The number of people without health insurance in the United States fell slightly even as employment-based coverage continued its long, steady decline, the U.S. Census Bureau reported Tuesday, August 26.
Last year, the number of Americans without health insurance fell to 45.7 million, down slightly from 47 million in 2006, while the percentage of the population without coverage dropped to 15.3 percent from 15.8 percent.
That drop in the number of uninsured is attributable to the growth in coverage provided through government programs such as Medicaid, which offset the decline in employment-based coverage.
Last year, the percentage of the population covered through government health care programs increased to 27.8 percent, from 27 percent in 2006. The percentage of the population covered through employment-based plans, though, fell to 59.3 percent in 2007, down from 59.7 percent in 2006.
At the state level, Massachusetts had the lowest rate of uninsured in the U.S. when averaged over 2006 and 2007, according to the survey. The state’s uninsured rate for that two-year period averaged 7.9 percent, down from 10.3 percent averaged over 2004 and 2005.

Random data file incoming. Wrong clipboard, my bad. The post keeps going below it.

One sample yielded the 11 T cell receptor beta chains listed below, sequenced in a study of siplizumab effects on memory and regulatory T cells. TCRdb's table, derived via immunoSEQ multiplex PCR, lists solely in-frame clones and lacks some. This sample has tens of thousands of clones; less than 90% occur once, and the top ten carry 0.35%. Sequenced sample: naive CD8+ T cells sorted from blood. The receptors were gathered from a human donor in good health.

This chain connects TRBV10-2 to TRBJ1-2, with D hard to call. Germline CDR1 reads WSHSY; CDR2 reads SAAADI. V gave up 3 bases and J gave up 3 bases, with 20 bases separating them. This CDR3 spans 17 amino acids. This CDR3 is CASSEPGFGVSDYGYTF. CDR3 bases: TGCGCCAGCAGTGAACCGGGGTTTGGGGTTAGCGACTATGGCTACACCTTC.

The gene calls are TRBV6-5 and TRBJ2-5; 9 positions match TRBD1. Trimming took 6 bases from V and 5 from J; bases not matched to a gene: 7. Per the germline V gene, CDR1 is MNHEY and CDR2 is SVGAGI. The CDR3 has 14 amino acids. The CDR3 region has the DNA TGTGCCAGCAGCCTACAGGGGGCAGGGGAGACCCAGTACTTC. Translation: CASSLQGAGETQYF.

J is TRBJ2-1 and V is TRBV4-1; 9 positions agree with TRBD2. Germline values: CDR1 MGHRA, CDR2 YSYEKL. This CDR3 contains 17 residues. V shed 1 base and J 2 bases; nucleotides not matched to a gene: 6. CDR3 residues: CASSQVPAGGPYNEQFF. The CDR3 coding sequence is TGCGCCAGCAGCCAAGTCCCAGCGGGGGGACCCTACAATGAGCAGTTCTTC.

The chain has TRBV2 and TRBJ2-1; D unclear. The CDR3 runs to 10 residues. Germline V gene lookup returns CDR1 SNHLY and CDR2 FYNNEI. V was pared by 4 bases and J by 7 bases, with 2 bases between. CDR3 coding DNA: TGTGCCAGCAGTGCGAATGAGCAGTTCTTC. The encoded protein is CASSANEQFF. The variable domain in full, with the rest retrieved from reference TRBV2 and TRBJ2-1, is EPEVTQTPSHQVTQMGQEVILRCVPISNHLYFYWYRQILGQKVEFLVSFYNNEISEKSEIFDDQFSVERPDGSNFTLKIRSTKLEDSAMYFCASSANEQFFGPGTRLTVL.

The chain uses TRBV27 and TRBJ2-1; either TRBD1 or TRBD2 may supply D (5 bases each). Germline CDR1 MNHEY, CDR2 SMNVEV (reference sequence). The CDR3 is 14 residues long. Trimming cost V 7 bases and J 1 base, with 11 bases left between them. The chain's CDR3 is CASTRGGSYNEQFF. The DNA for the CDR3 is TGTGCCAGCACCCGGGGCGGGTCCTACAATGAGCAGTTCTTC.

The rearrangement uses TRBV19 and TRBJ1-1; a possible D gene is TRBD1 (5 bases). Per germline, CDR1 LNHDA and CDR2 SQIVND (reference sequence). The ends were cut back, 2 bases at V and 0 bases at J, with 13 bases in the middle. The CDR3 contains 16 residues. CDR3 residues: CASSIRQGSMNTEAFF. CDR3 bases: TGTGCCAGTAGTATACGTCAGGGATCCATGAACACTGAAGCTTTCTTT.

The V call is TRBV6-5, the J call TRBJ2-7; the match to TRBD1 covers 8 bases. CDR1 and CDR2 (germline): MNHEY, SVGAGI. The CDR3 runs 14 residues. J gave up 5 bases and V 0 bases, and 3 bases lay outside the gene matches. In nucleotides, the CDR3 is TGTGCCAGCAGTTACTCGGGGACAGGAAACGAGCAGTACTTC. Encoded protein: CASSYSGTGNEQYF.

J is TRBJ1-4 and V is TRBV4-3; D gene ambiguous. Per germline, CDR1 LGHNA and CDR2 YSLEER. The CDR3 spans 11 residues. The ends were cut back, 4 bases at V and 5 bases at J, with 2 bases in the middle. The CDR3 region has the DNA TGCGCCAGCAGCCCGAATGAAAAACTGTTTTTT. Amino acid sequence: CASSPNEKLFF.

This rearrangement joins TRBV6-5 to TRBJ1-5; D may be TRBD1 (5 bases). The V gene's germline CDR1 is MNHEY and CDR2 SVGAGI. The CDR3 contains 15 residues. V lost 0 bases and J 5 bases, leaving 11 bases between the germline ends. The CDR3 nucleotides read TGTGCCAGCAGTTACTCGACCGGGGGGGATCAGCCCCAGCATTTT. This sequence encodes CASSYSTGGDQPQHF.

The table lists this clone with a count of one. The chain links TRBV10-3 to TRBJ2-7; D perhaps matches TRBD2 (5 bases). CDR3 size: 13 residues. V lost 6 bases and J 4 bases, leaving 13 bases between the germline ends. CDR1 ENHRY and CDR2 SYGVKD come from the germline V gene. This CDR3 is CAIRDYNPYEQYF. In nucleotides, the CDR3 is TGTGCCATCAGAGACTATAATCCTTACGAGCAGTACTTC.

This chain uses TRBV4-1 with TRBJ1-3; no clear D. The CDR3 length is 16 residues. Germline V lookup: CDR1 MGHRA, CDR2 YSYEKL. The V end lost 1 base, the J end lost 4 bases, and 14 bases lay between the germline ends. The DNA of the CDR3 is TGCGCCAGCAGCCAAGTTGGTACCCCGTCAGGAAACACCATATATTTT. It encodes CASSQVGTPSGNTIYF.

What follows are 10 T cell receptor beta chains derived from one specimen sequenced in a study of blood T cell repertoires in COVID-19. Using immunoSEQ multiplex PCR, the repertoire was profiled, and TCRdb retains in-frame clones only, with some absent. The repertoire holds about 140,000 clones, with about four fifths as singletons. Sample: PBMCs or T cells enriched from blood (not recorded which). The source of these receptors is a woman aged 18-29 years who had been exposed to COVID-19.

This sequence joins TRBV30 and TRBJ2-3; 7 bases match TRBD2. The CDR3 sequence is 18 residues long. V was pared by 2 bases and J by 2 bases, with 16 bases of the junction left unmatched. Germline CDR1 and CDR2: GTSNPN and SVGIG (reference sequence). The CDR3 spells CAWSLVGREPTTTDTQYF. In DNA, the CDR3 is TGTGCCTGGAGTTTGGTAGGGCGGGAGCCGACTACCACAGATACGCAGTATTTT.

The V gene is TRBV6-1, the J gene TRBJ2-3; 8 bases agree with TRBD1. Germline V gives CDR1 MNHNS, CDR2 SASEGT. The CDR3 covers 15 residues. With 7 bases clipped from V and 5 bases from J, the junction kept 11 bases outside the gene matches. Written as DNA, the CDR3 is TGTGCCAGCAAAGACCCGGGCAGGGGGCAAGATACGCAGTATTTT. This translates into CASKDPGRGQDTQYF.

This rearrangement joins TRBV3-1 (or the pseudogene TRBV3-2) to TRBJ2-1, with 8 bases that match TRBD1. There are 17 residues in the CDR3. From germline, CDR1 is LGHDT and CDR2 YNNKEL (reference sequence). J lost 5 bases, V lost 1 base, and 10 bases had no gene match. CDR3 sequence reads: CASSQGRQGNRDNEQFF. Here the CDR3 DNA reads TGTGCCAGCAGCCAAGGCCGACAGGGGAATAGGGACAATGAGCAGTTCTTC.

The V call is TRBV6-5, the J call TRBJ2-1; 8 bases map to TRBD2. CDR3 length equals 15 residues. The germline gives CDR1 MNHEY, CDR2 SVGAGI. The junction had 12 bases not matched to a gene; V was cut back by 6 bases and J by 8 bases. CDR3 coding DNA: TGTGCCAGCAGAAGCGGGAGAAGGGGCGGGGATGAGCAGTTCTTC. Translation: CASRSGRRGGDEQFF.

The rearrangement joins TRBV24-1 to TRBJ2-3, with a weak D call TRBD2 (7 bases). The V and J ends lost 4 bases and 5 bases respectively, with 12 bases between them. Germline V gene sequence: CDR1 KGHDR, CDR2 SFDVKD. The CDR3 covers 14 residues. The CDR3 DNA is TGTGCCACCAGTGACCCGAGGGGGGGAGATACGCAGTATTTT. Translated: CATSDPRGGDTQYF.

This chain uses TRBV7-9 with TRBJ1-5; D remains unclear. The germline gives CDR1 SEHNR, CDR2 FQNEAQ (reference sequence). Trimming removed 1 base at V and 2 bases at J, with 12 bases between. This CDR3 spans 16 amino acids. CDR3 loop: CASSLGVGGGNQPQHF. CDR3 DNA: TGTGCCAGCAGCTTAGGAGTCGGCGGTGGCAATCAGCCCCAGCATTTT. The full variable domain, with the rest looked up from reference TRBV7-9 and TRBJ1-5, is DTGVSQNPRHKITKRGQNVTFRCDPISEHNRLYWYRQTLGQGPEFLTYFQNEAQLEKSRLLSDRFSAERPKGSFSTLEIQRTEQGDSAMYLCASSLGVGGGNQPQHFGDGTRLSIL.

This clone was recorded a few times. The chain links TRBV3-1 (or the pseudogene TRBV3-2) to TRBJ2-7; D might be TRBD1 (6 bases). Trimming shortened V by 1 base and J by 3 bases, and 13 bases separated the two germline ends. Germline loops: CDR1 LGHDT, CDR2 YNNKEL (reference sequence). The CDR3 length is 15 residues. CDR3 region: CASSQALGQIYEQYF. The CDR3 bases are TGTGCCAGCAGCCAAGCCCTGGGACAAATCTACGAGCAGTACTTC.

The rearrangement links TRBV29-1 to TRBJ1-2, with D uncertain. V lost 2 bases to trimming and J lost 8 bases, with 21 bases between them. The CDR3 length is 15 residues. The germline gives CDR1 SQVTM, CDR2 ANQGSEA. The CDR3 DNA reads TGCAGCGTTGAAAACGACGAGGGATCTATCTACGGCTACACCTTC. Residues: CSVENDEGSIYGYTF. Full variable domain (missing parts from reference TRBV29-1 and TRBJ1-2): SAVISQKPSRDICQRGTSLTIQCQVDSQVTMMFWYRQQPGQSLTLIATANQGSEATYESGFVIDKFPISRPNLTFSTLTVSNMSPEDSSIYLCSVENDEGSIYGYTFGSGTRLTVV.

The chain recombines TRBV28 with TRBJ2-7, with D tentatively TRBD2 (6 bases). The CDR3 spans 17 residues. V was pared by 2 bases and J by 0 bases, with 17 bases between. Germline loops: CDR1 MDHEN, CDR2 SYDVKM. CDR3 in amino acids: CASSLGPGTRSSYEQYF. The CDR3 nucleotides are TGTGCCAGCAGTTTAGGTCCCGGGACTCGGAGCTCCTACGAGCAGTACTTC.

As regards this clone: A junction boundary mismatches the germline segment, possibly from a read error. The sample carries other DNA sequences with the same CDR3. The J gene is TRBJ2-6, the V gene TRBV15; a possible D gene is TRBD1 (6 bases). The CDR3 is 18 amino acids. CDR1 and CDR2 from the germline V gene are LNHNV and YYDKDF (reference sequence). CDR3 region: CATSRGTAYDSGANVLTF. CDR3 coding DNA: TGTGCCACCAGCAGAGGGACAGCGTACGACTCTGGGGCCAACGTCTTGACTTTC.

That decline coincided with the enactment of legislation in 2006 aimed at pushing Massachusetts to near-universal coverage within a few years. To accomplish that, Massachusetts subsidizes health insurance premiums for the low-income uninsured and imposes penalties on employers that do not offer coverage and on most state residents who do not enroll in a health care plan.
On the other hand, from 2006 through 2007, an average of 24.8 percent of Texans lacked health insurance coverage, the highest uninsured rate of any state, and up from an average uninsured rate of 23.9 percent from 2004 through 2005.
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